Researchers suggest that psychosis among Parkinson’s Disease patients is associated with worse outcomes, including dementia and increased mortality. A study investigates PD patients without dementia to identify those at risk for these outcomes.
The study, which appeared recently in Parkinsonism Related Disorders, included 101 patients with PD without dementia, seen at the University of Virginia (Charlottesville).
Participants underwent a baseline standard neurological exam and common PD symptom assessment (MDS-UPDRS); PD psychosis assessed using NINDS-NIMH criteria; and standardized scales or questionnaires to assess psychotic symptoms, visual hallucinations, visual illusions, REM sleep behavior disorder, autonomic symptoms, and cognitive function.
According to the study, per PubMed, of the 33 (32.7%) PD subjects who met diagnostic criteria for psychosis in PD, visual illusions were most common (72.7%), followed by visual hallucinations (39.4%). Adjusted for presence of REM sleep behavior disorder (RBD) (p = 0.097), use of dopamine agonists (OR = 3.7, p = 0.012) and greater autonomic symptom burden (OR = 1.1 (per 1-unit change in score on SCOPA-AUT), p = 0.012) were associated with greater risk of psychosis.
Use of dopamine agonists (OR = 5.0, p = 0.007), higher MDS-UPDRS Part II score (OR = 1.1, p = 0.010), and presence of RBD (OR = 4.8, p = 0.012) were independent predictors of visual hallucinations and visual illusions. MDS-UPDRS item 1.2 score ?1 had highly correlated with the SAPS score (r = 0.65, p < 0.0001), but was 42% sensitive and 96% specific for identifying psychosis.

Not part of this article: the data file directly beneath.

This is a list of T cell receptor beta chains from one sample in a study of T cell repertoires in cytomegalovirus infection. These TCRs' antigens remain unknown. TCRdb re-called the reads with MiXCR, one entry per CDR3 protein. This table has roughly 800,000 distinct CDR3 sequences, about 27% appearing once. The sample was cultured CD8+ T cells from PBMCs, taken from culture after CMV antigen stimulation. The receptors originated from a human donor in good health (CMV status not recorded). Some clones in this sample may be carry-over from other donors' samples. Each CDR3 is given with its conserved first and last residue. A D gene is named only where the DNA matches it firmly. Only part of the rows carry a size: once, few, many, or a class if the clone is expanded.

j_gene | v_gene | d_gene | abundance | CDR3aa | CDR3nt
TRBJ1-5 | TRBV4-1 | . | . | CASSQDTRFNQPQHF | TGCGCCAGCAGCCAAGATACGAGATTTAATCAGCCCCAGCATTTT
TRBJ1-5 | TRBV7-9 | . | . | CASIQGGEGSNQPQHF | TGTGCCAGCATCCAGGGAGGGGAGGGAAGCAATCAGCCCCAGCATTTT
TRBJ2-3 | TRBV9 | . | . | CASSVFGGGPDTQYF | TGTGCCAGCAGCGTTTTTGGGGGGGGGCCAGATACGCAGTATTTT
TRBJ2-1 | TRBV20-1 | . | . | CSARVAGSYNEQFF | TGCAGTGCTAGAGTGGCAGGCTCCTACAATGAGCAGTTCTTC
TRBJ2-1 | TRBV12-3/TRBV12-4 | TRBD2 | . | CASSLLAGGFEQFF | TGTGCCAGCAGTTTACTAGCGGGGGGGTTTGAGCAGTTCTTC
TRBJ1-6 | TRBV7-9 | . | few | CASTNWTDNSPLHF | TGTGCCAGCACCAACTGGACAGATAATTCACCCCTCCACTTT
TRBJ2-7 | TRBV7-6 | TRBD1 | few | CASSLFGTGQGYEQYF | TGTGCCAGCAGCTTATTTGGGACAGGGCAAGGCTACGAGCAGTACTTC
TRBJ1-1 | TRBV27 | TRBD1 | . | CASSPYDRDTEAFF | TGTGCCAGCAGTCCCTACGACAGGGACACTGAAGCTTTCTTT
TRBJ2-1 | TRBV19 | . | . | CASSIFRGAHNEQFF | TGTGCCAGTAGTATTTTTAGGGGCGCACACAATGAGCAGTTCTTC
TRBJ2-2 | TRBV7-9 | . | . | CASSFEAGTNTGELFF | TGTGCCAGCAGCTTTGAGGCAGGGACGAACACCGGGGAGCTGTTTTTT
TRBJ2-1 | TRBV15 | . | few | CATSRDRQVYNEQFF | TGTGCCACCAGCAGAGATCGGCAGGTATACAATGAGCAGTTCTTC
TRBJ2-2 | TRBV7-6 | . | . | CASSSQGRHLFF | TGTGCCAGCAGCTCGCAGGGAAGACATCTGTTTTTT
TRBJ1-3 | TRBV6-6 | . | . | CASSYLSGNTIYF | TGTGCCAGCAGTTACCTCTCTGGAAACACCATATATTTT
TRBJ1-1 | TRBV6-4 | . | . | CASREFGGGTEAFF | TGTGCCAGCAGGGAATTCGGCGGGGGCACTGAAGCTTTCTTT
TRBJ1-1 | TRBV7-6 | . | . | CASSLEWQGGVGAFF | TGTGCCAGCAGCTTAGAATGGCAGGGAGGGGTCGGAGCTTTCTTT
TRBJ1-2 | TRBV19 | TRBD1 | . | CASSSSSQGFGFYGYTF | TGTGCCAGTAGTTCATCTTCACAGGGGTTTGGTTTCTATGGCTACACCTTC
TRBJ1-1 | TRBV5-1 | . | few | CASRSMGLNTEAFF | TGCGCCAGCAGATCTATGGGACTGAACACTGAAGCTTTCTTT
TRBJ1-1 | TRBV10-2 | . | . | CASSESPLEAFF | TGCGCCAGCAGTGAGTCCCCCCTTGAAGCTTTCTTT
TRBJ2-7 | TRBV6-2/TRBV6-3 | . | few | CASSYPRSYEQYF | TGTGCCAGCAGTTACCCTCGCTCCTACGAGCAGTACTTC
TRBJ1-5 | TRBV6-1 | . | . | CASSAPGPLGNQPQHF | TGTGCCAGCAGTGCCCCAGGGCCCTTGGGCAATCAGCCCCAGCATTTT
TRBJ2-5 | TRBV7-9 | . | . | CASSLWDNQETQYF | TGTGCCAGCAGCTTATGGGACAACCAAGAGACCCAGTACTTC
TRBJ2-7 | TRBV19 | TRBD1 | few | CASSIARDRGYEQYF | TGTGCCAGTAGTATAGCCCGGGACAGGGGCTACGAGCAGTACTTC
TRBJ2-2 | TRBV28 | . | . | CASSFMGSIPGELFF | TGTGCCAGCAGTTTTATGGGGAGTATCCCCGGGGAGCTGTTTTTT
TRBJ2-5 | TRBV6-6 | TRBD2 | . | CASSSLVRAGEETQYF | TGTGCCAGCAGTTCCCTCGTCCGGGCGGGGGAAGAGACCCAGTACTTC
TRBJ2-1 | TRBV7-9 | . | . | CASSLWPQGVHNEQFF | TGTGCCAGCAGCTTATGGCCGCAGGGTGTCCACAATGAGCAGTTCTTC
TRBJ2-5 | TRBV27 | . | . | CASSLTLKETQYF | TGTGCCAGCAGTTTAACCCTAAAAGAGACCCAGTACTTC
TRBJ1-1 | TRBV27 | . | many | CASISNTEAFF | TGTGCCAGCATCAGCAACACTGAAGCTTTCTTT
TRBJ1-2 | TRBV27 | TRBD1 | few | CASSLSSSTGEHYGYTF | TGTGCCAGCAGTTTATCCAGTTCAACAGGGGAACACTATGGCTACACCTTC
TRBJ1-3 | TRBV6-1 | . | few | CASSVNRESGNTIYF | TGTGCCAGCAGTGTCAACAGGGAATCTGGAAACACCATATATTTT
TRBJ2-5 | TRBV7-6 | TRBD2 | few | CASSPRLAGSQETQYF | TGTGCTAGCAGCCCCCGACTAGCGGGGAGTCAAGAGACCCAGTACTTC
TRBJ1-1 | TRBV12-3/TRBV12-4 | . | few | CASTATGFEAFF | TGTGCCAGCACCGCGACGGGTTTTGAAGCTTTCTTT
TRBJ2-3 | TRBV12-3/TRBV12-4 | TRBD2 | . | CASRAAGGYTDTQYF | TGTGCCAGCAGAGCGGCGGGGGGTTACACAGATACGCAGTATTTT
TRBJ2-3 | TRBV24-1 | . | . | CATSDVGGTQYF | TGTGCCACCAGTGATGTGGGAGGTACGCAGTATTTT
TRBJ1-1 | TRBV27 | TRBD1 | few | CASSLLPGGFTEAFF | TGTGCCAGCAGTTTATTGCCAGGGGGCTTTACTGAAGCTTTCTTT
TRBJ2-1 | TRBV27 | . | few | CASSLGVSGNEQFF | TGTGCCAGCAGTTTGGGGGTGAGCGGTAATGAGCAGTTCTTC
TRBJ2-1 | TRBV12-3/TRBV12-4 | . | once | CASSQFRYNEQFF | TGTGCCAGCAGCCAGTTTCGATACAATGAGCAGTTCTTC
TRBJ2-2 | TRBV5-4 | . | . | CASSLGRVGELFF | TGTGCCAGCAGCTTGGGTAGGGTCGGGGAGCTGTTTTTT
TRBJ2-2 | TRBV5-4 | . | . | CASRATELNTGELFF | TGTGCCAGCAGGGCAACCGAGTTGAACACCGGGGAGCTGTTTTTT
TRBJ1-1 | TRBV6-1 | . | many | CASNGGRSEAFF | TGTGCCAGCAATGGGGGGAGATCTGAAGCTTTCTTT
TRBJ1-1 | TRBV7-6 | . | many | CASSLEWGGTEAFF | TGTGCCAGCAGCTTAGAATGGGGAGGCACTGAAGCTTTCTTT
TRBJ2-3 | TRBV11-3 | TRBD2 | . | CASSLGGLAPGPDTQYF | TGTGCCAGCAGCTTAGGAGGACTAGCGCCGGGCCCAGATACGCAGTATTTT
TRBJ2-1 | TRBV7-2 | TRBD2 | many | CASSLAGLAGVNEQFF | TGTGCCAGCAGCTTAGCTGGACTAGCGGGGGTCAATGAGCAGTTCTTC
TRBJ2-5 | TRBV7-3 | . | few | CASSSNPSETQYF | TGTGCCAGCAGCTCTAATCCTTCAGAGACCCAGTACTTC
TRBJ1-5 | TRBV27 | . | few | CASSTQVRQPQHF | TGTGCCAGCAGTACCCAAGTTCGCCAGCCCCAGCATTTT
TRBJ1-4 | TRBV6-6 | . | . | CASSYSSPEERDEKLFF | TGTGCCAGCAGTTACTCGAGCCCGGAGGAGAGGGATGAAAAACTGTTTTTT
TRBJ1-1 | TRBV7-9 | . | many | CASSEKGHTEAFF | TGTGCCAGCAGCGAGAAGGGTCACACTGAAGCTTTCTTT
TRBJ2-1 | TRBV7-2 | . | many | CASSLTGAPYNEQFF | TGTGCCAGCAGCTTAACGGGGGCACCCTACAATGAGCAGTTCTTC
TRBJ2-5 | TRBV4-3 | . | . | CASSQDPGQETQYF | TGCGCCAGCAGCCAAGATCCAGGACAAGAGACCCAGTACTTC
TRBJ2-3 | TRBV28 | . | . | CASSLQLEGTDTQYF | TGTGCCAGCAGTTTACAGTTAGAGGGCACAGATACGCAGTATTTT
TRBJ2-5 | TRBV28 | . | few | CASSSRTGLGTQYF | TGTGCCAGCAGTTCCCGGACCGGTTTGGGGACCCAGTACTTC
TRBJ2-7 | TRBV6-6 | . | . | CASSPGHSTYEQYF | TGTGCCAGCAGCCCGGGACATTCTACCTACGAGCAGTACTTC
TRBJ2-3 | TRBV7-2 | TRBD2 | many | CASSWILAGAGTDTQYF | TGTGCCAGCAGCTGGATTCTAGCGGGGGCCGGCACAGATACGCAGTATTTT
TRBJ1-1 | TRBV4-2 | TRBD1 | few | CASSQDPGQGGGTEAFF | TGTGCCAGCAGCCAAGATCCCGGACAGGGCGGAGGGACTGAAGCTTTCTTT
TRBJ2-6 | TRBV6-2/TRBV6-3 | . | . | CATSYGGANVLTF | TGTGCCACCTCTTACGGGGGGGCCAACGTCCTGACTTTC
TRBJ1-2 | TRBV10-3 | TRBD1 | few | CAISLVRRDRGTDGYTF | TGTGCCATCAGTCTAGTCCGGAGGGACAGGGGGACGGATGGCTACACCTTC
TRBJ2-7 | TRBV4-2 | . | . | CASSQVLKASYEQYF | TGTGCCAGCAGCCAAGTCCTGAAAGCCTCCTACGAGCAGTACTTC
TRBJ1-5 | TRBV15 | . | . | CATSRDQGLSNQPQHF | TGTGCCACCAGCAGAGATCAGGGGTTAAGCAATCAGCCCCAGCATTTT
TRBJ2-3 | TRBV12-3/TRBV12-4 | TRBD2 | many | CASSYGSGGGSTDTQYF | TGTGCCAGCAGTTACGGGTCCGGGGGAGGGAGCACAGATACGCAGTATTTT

“Our study supports prior recommendations to lower, stop, or replace dopamine agonists in favor of other dopaminergic medications in PD patients without dementia who have bothersome visual psychotic symptoms. Even with stopping dopamine agonists, however, it is not known whether psychotic symptoms would resolve in these patients,” explains the study’s first author, Matthew Barrett, MD, from the University of Virginia (Charlottesville), and colleagues, in a media release from Neurology Times.
The single center study performed at a tertiary care center concludes that psychosis is common and is linked to worse PD-symptom burdens in patients with PD without dementia.
In addition, the risk of psychosis in PD is increased with the use of dopamine agonists, which supports the recommendation to lower, stop, or replace dopamine agonists in patients with PD without dementia who have visual psychotic symptoms.
And lastly, independent predictors of visual hallucinations/illusions include dopamine agonists, increased motor symptoms, and REM sleep behavior disorder.
[Source(s): Neurology Times, PubMed]